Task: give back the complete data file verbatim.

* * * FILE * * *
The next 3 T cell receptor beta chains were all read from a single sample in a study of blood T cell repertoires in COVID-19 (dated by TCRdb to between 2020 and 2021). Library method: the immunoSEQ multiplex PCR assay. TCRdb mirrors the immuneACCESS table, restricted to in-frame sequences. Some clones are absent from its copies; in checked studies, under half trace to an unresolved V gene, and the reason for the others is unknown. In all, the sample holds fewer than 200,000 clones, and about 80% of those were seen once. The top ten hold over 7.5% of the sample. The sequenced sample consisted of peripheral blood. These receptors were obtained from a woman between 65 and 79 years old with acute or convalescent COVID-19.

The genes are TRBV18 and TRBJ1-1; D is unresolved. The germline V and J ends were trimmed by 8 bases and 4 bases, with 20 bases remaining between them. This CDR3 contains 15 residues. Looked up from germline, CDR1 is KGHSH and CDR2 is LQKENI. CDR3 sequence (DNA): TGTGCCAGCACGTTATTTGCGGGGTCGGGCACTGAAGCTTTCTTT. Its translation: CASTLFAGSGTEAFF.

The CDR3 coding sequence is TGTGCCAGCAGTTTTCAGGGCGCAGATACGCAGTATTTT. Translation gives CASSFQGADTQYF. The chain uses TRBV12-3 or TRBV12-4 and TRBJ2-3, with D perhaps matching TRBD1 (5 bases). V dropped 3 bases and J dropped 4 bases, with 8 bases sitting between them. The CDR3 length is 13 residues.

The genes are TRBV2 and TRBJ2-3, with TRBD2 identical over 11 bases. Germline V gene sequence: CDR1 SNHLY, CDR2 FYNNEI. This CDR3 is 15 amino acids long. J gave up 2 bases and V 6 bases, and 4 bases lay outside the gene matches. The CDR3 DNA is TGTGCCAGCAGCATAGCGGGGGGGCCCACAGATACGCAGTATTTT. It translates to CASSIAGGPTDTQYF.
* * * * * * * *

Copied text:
The next 3 T cell receptor beta chains were all read from a single sample in a study of blood T cell repertoires in COVID-19 (dated by TCRdb to between 2020 and 2021). Library method: the immunoSEQ multiplex PCR assay. TCRdb mirrors the immuneACCESS table, restricted to in-frame sequences. Some clones are absent from its copies; in checked studies, under half trace to an unresolved V gene, and the reason for the others is unknown. In all, the sample holds fewer than 200,000 clones, and about 80% of those were seen once. The top ten hold over 7.5% of the sample. The sequenced sample consisted of peripheral blood. These receptors were obtained from a woman between 65 and 79 years old with acute or convalescent COVID-19.

The genes are TRBV18 and TRBJ1-1; D is unresolved. The germline V and J ends were trimmed by 8 bases and 4 bases, with 20 bases remaining between them. This CDR3 contains 15 residues. Looked up from germline, CDR1 is KGHSH and CDR2 is LQKENI. CDR3 sequence (DNA): TGTGCCAGCACGTTATTTGCGGGGTCGGGCACTGAAGCTTTCTTT. Its translation: CASTLFAGSGTEAFF.

The CDR3 coding sequence is TGTGCCAGCAGTTTTCAGGGCGCAGATACGCAGTATTTT. Translation gives CASSFQGADTQYF. The chain uses TRBV12-3 or TRBV12-4 and TRBJ2-3, with D perhaps matching TRBD1 (5 bases). V dropped 3 bases and J dropped 4 bases, with 8 bases sitting between them. The CDR3 length is 13 residues.

The genes are TRBV2 and TRBJ2-3, with TRBD2 identical over 11 bases. Germline V gene sequence: CDR1 SNHLY, CDR2 FYNNEI. This CDR3 is 15 amino acids long. J gave up 2 bases and V 6 bases, and 4 bases lay outside the gene matches. The CDR3 DNA is TGTGCCAGCAGCATAGCGGGGGGGCCCACAGATACGCAGTATTTT. It translates to CASSIAGGPTDTQYF.